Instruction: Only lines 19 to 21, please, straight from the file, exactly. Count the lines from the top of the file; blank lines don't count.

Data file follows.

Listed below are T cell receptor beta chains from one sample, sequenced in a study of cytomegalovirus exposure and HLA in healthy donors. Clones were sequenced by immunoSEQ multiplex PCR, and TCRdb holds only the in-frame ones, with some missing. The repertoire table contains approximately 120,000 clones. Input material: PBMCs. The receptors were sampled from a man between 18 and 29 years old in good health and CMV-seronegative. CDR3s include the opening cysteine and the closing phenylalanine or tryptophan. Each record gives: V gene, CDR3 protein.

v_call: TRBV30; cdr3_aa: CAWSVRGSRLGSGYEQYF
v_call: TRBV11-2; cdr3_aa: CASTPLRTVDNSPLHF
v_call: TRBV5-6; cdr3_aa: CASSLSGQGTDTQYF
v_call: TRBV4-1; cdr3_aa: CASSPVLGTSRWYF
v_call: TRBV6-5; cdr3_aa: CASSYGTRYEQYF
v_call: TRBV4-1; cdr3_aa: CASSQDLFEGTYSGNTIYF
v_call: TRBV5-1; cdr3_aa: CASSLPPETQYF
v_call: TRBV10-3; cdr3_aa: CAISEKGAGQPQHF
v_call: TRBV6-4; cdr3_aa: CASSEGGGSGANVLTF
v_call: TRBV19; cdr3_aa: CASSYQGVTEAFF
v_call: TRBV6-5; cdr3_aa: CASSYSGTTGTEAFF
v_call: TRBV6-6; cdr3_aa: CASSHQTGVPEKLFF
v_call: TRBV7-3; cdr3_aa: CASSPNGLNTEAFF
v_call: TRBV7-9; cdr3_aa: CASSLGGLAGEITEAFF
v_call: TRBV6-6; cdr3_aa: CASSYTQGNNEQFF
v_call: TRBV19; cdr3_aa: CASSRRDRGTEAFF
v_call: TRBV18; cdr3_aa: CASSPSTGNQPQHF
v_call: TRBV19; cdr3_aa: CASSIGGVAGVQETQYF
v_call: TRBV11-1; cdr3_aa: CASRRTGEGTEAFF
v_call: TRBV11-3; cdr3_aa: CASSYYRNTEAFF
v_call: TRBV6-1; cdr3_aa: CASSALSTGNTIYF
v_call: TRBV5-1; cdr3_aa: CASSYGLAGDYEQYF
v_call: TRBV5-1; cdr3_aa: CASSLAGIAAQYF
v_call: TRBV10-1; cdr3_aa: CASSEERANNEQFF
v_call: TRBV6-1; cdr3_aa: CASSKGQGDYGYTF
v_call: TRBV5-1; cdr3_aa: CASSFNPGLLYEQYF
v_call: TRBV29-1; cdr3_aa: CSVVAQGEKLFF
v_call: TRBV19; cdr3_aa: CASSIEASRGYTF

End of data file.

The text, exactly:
v_call: TRBV19; cdr3_aa: CASSIGGVAGVQETQYF
v_call: TRBV11-1; cdr3_aa: CASRRTGEGTEAFF
v_call: TRBV11-3; cdr3_aa: CASSYYRNTEAFF